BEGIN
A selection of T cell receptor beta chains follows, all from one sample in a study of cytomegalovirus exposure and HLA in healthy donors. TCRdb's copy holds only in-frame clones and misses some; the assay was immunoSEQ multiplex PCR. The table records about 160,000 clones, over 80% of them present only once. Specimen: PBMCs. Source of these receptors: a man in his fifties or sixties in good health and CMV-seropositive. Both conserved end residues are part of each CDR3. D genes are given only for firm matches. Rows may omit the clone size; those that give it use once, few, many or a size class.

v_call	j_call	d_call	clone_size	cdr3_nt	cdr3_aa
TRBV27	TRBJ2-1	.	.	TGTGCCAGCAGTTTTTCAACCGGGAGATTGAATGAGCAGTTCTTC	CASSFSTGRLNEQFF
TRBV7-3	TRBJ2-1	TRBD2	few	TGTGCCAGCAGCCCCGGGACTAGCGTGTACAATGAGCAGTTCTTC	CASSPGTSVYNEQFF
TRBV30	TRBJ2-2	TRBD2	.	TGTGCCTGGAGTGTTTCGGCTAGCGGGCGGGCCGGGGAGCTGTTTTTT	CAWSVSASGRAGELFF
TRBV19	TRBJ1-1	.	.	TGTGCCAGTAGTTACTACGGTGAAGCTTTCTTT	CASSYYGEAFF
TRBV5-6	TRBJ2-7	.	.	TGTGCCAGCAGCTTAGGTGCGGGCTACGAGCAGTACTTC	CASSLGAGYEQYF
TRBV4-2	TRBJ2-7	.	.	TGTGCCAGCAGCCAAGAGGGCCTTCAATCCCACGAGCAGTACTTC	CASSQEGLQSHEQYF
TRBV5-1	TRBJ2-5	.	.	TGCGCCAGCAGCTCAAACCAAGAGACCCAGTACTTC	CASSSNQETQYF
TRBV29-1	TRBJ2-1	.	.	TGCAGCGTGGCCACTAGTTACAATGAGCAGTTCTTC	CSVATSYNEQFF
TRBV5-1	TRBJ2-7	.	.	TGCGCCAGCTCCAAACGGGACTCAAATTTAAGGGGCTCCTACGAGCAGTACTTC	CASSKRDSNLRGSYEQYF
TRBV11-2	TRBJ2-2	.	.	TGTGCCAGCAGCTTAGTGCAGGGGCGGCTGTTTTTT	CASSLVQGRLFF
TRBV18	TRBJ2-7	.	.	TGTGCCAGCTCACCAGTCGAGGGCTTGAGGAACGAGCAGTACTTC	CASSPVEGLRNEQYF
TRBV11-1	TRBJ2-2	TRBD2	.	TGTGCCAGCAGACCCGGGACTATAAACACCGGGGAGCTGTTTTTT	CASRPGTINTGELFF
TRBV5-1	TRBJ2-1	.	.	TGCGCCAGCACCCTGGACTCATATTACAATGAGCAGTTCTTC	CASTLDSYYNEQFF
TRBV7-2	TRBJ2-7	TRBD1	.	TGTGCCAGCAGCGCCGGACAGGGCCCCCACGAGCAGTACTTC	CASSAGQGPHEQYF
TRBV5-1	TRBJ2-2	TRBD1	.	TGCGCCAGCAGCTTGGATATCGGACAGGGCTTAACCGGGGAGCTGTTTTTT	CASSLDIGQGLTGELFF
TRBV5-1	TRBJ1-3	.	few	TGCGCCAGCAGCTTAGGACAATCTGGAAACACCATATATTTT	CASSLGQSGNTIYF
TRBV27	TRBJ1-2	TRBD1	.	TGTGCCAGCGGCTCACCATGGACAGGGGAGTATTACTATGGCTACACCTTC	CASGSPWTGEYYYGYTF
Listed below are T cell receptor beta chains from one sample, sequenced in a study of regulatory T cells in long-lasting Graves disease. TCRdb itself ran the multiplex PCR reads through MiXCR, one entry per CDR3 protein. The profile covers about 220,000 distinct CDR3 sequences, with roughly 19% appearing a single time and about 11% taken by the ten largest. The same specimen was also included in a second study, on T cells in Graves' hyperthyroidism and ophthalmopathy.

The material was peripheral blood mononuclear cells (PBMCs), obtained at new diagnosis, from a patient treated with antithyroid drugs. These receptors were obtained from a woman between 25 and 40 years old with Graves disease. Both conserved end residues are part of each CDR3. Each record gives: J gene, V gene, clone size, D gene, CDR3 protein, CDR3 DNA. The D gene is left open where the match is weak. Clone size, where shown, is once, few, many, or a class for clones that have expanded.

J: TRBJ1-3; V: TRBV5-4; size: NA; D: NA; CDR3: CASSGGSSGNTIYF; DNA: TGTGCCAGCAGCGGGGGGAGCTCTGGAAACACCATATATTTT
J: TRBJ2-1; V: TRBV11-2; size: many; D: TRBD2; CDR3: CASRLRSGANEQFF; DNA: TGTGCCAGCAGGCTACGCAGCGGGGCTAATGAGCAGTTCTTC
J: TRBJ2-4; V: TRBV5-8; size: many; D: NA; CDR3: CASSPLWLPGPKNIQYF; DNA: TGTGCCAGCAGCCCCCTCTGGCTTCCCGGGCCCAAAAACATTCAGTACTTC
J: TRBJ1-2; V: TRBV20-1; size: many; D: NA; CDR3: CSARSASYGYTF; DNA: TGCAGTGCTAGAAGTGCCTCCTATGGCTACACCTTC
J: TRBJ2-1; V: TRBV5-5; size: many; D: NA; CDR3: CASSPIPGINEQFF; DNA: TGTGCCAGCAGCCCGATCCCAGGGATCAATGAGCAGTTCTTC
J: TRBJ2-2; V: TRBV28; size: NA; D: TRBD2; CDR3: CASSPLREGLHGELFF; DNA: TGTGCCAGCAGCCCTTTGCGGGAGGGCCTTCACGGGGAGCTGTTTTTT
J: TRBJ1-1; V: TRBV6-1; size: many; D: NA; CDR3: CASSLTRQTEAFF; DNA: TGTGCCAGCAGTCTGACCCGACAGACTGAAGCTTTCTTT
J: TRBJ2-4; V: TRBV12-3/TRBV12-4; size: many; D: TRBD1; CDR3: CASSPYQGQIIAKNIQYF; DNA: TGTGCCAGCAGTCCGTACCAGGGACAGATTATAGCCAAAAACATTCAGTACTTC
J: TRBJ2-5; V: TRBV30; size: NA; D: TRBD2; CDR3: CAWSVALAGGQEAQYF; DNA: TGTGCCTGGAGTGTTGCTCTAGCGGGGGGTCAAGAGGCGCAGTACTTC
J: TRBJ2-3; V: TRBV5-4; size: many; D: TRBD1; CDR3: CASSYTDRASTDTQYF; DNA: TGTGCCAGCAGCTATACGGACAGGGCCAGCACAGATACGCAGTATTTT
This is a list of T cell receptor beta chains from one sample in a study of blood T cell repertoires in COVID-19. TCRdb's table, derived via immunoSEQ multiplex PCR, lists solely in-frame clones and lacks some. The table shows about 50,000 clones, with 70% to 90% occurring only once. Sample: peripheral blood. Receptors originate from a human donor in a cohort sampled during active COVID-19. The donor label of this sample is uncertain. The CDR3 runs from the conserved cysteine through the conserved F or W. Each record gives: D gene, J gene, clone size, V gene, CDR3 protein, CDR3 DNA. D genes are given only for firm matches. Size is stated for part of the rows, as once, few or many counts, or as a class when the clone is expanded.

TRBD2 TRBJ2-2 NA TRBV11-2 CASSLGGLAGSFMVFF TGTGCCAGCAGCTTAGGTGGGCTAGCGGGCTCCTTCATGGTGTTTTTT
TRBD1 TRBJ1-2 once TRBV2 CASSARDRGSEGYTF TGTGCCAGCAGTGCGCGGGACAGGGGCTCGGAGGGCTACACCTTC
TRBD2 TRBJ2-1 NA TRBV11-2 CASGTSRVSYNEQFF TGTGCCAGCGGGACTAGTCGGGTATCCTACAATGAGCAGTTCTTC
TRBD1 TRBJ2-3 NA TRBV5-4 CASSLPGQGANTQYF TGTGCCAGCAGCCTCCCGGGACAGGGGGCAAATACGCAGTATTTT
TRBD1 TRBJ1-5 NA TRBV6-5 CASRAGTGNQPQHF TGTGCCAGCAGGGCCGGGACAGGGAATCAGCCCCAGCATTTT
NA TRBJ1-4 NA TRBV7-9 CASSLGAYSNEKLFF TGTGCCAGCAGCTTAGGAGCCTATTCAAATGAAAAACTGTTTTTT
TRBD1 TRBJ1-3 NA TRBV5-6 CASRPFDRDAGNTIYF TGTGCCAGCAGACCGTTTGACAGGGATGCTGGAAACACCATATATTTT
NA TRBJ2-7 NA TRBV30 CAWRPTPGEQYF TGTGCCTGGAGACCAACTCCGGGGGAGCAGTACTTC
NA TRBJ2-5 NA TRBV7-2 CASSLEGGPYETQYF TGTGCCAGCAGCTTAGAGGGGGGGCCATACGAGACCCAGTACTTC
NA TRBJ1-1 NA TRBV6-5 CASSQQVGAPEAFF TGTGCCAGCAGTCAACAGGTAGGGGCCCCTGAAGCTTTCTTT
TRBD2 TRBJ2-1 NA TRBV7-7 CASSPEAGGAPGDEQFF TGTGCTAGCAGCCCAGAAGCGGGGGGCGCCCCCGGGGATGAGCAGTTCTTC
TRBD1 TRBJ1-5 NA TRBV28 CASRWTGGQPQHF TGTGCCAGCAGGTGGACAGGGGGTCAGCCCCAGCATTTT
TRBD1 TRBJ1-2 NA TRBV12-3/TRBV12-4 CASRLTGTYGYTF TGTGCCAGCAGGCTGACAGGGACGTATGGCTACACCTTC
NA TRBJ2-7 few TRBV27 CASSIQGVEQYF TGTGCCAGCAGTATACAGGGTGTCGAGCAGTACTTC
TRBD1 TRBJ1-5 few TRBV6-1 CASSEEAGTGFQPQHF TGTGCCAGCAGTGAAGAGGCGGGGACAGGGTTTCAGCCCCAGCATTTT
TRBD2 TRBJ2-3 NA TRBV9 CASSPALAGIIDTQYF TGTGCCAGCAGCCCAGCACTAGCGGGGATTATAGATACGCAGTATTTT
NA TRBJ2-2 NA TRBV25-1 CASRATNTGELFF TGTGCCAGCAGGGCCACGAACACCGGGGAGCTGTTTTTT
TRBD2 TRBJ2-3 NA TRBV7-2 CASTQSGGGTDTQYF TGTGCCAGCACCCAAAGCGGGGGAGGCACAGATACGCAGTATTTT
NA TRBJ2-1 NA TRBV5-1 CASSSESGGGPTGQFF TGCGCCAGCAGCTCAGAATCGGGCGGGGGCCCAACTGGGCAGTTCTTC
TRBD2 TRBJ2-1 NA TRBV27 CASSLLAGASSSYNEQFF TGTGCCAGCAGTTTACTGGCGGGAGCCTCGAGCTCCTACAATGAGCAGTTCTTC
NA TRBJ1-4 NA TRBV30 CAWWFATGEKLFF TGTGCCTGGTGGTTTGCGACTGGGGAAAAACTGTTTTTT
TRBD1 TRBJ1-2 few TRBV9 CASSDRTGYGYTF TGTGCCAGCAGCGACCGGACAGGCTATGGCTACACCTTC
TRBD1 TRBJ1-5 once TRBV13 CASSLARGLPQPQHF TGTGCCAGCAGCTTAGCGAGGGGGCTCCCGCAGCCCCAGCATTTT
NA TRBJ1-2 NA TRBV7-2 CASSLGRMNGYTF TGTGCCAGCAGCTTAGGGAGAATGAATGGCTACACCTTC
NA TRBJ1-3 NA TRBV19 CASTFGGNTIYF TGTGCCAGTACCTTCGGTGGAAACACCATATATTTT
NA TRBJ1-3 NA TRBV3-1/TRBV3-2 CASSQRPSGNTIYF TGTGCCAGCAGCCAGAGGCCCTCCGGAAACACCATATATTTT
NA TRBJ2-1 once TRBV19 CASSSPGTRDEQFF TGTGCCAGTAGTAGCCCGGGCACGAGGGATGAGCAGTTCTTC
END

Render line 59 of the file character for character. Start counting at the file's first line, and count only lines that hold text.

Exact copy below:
NA TRBJ2-1 once TRBV19 CASSSPGTRDEQFF TGTGCCAGTAGTAGCCCGGGCACGAGGGATGAGCAGTTCTTC